The R220 Mini H Quadcopter is Red20RC’s first commercial multirotor frame. Designed using Google Sketchup and cut on the workshop CNC cutter this has been a steep (and often painful) learning curve…

R220 Mini H Quadcopter

So in a break from the normal format, let’s do the video first as it is quite long and I put a fair bit of effort into it…

That’s probably all you need to know. Get over to the store now – www.store.red20rc.org – and buy one today! If however you want to learn a little more about how we got here, read on…

Blackout – the perfect frame?

blackout-mini-h-quadWhen I sat down to design my first frame I did my due diligence and spent plenty of time watching videos on YouTube and scouring the internet. The miniquad market is already flooded with cheap frames (I myself was flying an FPV250L from HobbyKing), but a few high-end models were standing out above the crowd. Of these the two that caught my eye was the QAV250 from Lumenier and the Blackout Mini H.

The QAV250 is an awesome frame and their “Team Pilots” on YouTube are pushing the limits of what is physically possible. However, it was the Blackout Mini H that caught my eye (and their pilots are no slouches either). The design was simple and the geometry appeared to give excellent performance. The H style frame gives a very compact wheelbase whilst still allowing for plenty of room for gear.

I’d found my muse, now it was time to fire up Google Sketchup…

Building a virtual frame

H QUADI am well aware that there is better CAD software out there but I just find Sketchup so simple to use that I can’t give it up! I started by laying out the geometry of the frame using guides and then adding prop disks so I knew what my limits were. I already had a set of basic requirements to work from:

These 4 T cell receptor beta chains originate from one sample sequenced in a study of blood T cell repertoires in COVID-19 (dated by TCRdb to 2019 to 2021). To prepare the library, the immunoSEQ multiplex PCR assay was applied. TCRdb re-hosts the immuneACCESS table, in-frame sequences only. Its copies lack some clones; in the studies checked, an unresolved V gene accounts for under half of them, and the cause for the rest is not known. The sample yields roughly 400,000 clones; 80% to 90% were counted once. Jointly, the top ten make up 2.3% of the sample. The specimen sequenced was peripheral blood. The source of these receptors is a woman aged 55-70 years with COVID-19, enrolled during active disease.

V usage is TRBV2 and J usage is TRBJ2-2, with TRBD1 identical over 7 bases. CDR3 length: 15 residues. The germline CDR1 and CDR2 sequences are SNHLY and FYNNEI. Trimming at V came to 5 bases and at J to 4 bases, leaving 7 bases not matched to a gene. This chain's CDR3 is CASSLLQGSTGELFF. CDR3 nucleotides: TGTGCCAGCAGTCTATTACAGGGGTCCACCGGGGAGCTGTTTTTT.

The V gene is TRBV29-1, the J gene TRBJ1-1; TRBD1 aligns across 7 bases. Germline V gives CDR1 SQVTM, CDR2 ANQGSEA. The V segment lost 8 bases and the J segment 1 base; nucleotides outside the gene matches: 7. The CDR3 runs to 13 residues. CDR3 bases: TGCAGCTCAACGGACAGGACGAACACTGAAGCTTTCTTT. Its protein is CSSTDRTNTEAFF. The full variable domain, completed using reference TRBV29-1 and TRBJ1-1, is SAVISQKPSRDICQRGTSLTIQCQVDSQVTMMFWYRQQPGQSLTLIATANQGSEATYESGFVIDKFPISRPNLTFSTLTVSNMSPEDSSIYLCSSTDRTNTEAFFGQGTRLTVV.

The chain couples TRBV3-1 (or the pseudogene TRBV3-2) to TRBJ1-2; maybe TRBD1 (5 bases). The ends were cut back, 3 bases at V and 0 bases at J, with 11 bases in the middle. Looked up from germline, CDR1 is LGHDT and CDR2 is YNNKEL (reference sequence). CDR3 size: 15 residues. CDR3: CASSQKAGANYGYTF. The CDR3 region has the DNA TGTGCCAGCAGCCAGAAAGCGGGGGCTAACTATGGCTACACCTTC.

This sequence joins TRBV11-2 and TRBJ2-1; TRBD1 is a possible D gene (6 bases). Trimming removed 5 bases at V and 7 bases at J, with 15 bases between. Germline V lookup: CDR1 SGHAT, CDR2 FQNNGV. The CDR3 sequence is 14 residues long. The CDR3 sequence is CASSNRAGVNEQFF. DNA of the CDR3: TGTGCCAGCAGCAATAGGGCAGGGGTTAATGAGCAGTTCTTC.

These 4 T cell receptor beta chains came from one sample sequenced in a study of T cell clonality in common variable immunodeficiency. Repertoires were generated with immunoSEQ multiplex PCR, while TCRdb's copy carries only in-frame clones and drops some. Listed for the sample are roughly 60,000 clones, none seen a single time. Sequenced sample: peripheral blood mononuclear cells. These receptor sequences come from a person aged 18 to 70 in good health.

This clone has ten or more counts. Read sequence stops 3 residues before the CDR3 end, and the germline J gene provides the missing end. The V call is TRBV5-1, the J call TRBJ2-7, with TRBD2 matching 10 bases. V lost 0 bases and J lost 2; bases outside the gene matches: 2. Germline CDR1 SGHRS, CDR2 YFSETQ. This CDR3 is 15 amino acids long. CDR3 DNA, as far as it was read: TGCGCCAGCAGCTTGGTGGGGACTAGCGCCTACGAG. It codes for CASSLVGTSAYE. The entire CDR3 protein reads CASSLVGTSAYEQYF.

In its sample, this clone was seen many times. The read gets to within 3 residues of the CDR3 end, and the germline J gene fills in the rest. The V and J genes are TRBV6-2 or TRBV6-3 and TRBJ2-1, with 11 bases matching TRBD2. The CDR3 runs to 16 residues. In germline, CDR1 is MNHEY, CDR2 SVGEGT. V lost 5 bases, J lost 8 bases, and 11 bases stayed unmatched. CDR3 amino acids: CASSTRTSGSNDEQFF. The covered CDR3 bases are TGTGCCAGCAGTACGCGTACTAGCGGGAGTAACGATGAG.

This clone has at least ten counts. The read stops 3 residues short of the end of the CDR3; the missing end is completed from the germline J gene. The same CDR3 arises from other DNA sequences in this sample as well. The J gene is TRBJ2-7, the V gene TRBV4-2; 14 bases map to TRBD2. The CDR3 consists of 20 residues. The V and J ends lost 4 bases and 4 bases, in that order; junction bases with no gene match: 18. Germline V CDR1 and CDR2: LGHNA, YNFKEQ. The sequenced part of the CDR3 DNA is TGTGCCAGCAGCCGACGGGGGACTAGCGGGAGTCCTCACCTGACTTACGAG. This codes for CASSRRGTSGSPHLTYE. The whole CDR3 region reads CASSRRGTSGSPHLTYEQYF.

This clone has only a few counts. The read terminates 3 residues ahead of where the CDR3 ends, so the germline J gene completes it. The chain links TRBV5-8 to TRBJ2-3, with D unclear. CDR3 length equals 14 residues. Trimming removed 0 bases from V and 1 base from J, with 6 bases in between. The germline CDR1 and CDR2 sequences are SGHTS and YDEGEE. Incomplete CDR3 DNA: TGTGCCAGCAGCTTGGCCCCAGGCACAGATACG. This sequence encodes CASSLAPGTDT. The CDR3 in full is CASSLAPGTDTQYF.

• 1806 2300kv motors with Gemfan 5030 props
  • Naze32 flight controller
  • Full-size board camera for FPV and ImmersionRC 600mw VTx
  • Mobius HD recording camera
  • Full size Taranis Rx and 1300-500mah LiPo

These requirements gave me some basic sizes that had to be adhered to. I used the prop diameter to determine the maximum width for the frame and then eyeballed the shape to something that I liked the look of. The distance between the top and bottom plates has to be a minimum of 35mm to accommodate the board camera so that was an easy decision.

A lot of frames seem to feature a full double bottom plate. Whether this is for strength or not I don’t know. The Blackout is cut from 1mm carbon fiber and has an integrated power distribution board so I suspect the second plate is to reinforce the weaker PDB and the rest of the clones just blindly followed.

I neither wanted, nor had the facilities to produce a PDB, plus I intended to use 1.5mm material, so I shrank the belly plate down to cover the center of the frame only. There would be a minimum of 3mm between this and the bottom plate, giving me at least some space to sandwich cables and a mini PDB to keep the build neat.

Finally, I added my own little flare with the Red20RC logo and name instead of the usual boring slots, squares and holes to lighten the top plate.

Pulling it all together in Sketchup I was pretty pleased with what I had accomplished.

H QUAD - 3D Model  H QUAD - 3D Model (2)

All arms are not created equal